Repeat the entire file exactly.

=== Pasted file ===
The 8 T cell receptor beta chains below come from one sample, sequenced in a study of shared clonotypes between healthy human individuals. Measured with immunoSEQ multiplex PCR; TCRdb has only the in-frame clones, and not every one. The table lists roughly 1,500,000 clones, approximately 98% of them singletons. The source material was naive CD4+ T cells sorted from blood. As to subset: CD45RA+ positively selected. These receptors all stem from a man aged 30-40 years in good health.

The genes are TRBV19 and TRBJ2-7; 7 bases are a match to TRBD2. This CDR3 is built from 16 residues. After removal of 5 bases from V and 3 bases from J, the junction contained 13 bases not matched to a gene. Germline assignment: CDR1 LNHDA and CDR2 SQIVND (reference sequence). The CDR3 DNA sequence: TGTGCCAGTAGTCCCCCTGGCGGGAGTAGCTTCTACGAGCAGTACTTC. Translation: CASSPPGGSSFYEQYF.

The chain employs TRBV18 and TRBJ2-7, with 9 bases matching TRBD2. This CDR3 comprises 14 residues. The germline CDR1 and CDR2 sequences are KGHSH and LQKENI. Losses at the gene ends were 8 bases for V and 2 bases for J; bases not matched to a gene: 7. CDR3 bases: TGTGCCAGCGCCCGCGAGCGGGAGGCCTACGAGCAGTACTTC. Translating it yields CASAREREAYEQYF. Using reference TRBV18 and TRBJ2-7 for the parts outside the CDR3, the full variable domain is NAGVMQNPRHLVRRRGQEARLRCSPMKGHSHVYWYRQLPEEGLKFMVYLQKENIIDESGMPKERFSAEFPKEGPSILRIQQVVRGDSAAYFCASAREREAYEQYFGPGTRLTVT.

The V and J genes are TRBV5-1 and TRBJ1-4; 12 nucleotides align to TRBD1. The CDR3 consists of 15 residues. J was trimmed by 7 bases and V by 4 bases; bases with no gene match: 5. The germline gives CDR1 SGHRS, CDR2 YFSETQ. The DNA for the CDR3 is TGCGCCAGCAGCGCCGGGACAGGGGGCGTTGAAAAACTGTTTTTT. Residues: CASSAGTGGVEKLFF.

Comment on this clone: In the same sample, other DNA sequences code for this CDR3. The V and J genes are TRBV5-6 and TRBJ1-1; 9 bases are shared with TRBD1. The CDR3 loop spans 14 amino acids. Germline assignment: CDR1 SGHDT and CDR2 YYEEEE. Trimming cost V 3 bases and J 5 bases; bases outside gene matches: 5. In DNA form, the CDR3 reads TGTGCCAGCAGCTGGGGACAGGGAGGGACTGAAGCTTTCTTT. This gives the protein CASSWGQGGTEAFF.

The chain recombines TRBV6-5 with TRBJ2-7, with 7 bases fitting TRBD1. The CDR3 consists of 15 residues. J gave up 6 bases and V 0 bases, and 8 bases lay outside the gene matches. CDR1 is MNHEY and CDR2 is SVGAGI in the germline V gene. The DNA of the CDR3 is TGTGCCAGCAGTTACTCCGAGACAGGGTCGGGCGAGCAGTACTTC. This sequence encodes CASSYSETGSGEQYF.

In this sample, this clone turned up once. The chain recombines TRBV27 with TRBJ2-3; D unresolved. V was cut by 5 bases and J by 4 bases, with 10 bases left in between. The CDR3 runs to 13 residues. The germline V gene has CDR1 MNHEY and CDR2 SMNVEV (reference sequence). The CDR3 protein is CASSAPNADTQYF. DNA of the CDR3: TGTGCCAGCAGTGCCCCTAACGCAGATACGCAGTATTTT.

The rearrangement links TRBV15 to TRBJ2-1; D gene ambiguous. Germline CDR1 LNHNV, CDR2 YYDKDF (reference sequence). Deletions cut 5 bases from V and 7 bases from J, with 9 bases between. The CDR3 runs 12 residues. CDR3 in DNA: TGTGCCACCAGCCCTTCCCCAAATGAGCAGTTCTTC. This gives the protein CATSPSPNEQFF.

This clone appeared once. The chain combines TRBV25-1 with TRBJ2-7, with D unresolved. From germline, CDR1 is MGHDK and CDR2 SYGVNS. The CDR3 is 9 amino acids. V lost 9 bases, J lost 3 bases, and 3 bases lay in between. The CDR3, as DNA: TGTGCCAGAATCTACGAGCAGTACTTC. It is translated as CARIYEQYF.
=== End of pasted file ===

The 8 T cell receptor beta chains below come from one sample, sequenced in a study of shared clonotypes between healthy human individuals. Measured with immunoSEQ multiplex PCR; TCRdb has only the in-frame clones, and not every one. The table lists roughly 1,500,000 clones, approximately 98% of them singletons. The source material was naive CD4+ T cells sorted from blood. As to subset: CD45RA+ positively selected. These receptors all stem from a man aged 30-40 years in good health.

The genes are TRBV19 and TRBJ2-7; 7 bases are a match to TRBD2. This CDR3 is built from 16 residues. After removal of 5 bases from V and 3 bases from J, the junction contained 13 bases not matched to a gene. Germline assignment: CDR1 LNHDA and CDR2 SQIVND (reference sequence). The CDR3 DNA sequence: TGTGCCAGTAGTCCCCCTGGCGGGAGTAGCTTCTACGAGCAGTACTTC. Translation: CASSPPGGSSFYEQYF.

The chain employs TRBV18 and TRBJ2-7, with 9 bases matching TRBD2. This CDR3 comprises 14 residues. The germline CDR1 and CDR2 sequences are KGHSH and LQKENI. Losses at the gene ends were 8 bases for V and 2 bases for J; bases not matched to a gene: 7. CDR3 bases: TGTGCCAGCGCCCGCGAGCGGGAGGCCTACGAGCAGTACTTC. Translating it yields CASAREREAYEQYF. Using reference TRBV18 and TRBJ2-7 for the parts outside the CDR3, the full variable domain is NAGVMQNPRHLVRRRGQEARLRCSPMKGHSHVYWYRQLPEEGLKFMVYLQKENIIDESGMPKERFSAEFPKEGPSILRIQQVVRGDSAAYFCASAREREAYEQYFGPGTRLTVT.

The V and J genes are TRBV5-1 and TRBJ1-4; 12 nucleotides align to TRBD1. The CDR3 consists of 15 residues. J was trimmed by 7 bases and V by 4 bases; bases with no gene match: 5. The germline gives CDR1 SGHRS, CDR2 YFSETQ. The DNA for the CDR3 is TGCGCCAGCAGCGCCGGGACAGGGGGCGTTGAAAAACTGTTTTTT. Residues: CASSAGTGGVEKLFF.

Comment on this clone: In the same sample, other DNA sequences code for this CDR3. The V and J genes are TRBV5-6 and TRBJ1-1; 9 bases are shared with TRBD1. The CDR3 loop spans 14 amino acids. Germline assignment: CDR1 SGHDT and CDR2 YYEEEE. Trimming cost V 3 bases and J 5 bases; bases outside gene matches: 5. In DNA form, the CDR3 reads TGTGCCAGCAGCTGGGGACAGGGAGGGACTGAAGCTTTCTTT. This gives the protein CASSWGQGGTEAFF.

The chain recombines TRBV6-5 with TRBJ2-7, with 7 bases fitting TRBD1. The CDR3 consists of 15 residues. J gave up 6 bases and V 0 bases, and 8 bases lay outside the gene matches. CDR1 is MNHEY and CDR2 is SVGAGI in the germline V gene. The DNA of the CDR3 is TGTGCCAGCAGTTACTCCGAGACAGGGTCGGGCGAGCAGTACTTC. This sequence encodes CASSYSETGSGEQYF.

In this sample, this clone turned up once. The chain recombines TRBV27 with TRBJ2-3; D unresolved. V was cut by 5 bases and J by 4 bases, with 10 bases left in between. The CDR3 runs to 13 residues. The germline V gene has CDR1 MNHEY and CDR2 SMNVEV (reference sequence). The CDR3 protein is CASSAPNADTQYF. DNA of the CDR3: TGTGCCAGCAGTGCCCCTAACGCAGATACGCAGTATTTT.

The rearrangement links TRBV15 to TRBJ2-1; D gene ambiguous. Germline CDR1 LNHNV, CDR2 YYDKDF (reference sequence). Deletions cut 5 bases from V and 7 bases from J, with 9 bases between. The CDR3 runs 12 residues. CDR3 in DNA: TGTGCCACCAGCCCTTCCCCAAATGAGCAGTTCTTC. This gives the protein CATSPSPNEQFF.

This clone appeared once. The chain combines TRBV25-1 with TRBJ2-7, with D unresolved. From germline, CDR1 is MGHDK and CDR2 SYGVNS. The CDR3 is 9 amino acids. V lost 9 bases, J lost 3 bases, and 3 bases lay in between. The CDR3, as DNA: TGTGCCAGAATCTACGAGCAGTACTTC. It is translated as CARIYEQYF.